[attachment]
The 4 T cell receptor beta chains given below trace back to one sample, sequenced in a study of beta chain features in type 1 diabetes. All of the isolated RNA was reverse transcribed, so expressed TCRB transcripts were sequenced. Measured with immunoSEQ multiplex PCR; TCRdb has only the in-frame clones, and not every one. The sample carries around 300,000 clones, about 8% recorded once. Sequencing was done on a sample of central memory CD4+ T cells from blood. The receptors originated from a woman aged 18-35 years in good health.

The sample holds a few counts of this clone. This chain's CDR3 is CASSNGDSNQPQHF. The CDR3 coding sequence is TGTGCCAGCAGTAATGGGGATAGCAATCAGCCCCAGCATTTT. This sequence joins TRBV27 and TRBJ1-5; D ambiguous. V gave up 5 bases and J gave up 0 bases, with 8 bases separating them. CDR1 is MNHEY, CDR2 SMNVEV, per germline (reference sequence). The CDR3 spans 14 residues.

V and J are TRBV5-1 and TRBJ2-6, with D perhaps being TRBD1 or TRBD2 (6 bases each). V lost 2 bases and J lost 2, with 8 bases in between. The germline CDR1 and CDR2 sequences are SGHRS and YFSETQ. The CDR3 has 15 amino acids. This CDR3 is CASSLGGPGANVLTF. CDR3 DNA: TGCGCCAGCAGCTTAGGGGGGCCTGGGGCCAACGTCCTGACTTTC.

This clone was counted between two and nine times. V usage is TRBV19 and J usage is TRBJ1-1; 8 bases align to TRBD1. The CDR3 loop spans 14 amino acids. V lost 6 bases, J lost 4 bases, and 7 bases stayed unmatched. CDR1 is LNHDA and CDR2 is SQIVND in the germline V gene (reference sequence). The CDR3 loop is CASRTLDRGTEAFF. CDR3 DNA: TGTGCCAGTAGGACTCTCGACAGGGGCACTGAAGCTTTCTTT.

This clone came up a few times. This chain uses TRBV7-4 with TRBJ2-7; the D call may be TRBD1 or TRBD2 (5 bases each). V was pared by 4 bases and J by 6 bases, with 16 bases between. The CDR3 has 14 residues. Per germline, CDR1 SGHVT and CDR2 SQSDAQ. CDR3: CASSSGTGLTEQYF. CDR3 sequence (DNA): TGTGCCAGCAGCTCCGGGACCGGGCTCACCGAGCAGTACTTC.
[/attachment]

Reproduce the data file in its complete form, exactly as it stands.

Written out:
The 4 T cell receptor beta chains given below trace back to one sample, sequenced in a study of beta chain features in type 1 diabetes. All of the isolated RNA was reverse transcribed, so expressed TCRB transcripts were sequenced. Measured with immunoSEQ multiplex PCR; TCRdb has only the in-frame clones, and not every one. The sample carries around 300,000 clones, about 8% recorded once. Sequencing was done on a sample of central memory CD4+ T cells from blood. The receptors originated from a woman aged 18-35 years in good health.

The sample holds a few counts of this clone. This chain's CDR3 is CASSNGDSNQPQHF. The CDR3 coding sequence is TGTGCCAGCAGTAATGGGGATAGCAATCAGCCCCAGCATTTT. This sequence joins TRBV27 and TRBJ1-5; D ambiguous. V gave up 5 bases and J gave up 0 bases, with 8 bases separating them. CDR1 is MNHEY, CDR2 SMNVEV, per germline (reference sequence). The CDR3 spans 14 residues.

V and J are TRBV5-1 and TRBJ2-6, with D perhaps being TRBD1 or TRBD2 (6 bases each). V lost 2 bases and J lost 2, with 8 bases in between. The germline CDR1 and CDR2 sequences are SGHRS and YFSETQ. The CDR3 has 15 amino acids. This CDR3 is CASSLGGPGANVLTF. CDR3 DNA: TGCGCCAGCAGCTTAGGGGGGCCTGGGGCCAACGTCCTGACTTTC.

This clone was counted between two and nine times. V usage is TRBV19 and J usage is TRBJ1-1; 8 bases align to TRBD1. The CDR3 loop spans 14 amino acids. V lost 6 bases, J lost 4 bases, and 7 bases stayed unmatched. CDR1 is LNHDA and CDR2 is SQIVND in the germline V gene (reference sequence). The CDR3 loop is CASRTLDRGTEAFF. CDR3 DNA: TGTGCCAGTAGGACTCTCGACAGGGGCACTGAAGCTTTCTTT.

This clone came up a few times. This chain uses TRBV7-4 with TRBJ2-7; the D call may be TRBD1 or TRBD2 (5 bases each). V was pared by 4 bases and J by 6 bases, with 16 bases between. The CDR3 has 14 residues. Per germline, CDR1 SGHVT and CDR2 SQSDAQ. CDR3: CASSSGTGLTEQYF. CDR3 sequence (DNA): TGTGCCAGCAGCTCCGGGACCGGGCTCACCGAGCAGTACTTC.